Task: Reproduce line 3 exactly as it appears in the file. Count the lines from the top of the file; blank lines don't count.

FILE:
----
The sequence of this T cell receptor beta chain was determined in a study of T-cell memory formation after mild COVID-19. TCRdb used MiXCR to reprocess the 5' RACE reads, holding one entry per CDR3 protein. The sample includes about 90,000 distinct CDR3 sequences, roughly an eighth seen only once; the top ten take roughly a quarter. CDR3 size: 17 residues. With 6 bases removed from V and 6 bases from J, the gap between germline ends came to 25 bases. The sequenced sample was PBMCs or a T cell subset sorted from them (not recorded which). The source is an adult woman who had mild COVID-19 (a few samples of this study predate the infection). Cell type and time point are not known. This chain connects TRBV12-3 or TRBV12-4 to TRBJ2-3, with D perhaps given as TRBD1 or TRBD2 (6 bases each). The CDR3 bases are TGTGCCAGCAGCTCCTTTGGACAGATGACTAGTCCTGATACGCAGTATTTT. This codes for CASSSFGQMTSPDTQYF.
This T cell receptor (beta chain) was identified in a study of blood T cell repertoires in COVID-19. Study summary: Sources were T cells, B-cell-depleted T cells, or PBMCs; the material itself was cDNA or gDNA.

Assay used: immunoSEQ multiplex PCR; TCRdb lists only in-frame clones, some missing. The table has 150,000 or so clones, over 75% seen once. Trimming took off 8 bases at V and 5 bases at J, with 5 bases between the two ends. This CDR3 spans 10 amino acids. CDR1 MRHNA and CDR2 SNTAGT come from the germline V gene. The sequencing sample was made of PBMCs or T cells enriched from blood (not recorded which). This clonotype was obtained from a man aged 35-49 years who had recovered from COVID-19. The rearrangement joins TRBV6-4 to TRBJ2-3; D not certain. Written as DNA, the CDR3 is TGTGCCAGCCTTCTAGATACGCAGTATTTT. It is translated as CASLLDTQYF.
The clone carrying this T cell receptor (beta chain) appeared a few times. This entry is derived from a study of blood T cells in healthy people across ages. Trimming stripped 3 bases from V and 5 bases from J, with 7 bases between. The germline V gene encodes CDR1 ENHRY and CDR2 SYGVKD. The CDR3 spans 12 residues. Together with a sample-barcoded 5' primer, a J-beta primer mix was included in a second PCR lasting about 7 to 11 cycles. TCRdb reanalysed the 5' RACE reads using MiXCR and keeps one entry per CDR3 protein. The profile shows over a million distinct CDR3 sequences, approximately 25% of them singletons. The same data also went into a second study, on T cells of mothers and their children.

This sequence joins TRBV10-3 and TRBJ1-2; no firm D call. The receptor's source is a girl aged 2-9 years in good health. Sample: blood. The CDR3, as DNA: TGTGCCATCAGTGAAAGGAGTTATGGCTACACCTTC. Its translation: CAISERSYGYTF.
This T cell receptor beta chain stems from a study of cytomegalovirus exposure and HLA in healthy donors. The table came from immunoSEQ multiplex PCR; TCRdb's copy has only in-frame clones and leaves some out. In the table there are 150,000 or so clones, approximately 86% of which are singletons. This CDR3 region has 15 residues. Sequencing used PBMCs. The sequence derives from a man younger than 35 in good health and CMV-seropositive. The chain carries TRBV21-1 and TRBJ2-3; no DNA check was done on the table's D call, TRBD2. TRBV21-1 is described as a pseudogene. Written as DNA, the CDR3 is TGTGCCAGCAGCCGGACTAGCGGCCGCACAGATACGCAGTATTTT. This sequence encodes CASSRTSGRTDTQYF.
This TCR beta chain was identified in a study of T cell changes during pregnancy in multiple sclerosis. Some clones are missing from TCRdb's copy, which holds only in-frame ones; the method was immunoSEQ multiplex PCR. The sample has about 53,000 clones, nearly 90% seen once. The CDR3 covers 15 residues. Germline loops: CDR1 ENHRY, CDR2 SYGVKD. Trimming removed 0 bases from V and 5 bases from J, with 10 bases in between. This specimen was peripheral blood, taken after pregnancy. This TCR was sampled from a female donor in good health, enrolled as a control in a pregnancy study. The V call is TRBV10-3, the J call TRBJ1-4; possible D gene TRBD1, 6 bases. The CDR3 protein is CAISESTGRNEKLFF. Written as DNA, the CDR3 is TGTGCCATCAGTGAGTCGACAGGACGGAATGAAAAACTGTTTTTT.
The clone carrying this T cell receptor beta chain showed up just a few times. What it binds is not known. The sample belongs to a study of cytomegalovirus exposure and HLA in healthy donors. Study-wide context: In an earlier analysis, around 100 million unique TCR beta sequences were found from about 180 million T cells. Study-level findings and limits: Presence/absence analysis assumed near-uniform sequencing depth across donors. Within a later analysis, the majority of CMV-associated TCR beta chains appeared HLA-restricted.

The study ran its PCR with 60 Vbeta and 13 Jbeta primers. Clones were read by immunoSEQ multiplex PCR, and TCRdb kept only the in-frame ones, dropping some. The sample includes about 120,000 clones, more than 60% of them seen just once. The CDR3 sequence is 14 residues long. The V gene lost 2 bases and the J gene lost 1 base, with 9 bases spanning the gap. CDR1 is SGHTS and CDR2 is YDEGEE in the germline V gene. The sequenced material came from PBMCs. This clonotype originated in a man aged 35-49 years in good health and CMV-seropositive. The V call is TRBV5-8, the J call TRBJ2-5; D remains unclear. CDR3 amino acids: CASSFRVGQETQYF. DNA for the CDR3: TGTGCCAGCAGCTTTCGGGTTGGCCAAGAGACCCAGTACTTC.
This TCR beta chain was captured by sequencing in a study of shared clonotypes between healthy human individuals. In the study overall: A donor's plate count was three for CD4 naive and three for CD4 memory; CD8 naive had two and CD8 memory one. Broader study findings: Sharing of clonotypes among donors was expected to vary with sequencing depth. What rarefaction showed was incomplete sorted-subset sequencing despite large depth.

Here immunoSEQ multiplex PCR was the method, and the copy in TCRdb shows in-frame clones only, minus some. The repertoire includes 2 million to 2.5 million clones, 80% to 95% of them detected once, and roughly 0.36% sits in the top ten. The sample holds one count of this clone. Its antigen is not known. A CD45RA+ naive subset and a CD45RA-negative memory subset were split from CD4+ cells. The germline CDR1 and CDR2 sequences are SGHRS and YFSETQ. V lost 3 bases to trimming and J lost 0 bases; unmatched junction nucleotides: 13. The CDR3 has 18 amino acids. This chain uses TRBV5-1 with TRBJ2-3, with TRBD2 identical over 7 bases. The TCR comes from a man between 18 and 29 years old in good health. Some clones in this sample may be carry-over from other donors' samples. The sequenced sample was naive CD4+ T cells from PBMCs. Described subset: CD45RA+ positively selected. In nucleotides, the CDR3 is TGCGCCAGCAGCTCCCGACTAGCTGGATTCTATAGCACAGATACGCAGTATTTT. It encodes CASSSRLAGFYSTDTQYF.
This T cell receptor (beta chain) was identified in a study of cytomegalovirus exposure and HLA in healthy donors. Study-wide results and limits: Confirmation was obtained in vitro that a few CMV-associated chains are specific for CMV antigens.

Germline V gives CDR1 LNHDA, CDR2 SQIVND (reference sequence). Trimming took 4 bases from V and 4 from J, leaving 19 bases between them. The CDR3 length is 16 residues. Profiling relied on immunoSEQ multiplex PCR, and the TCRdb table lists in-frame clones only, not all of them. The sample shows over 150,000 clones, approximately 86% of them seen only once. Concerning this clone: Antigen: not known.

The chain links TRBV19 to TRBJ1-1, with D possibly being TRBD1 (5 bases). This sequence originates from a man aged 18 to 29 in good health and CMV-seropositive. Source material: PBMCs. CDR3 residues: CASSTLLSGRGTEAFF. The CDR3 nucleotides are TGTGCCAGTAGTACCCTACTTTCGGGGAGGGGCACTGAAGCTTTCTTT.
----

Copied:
Assay used: immunoSEQ multiplex PCR; TCRdb lists only in-frame clones, some missing. The table has 150,000 or so clones, over 75% seen once. Trimming took off 8 bases at V and 5 bases at J, with 5 bases between the two ends. This CDR3 spans 10 amino acids. CDR1 MRHNA and CDR2 SNTAGT come from the germline V gene. The sequencing sample was made of PBMCs or T cells enriched from blood (not recorded which). This clonotype was obtained from a man aged 35-49 years who had recovered from COVID-19. The rearrangement joins TRBV6-4 to TRBJ2-3; D not certain. Written as DNA, the CDR3 is TGTGCCAGCCTTCTAGATACGCAGTATTTT. It is translated as CASLLDTQYF.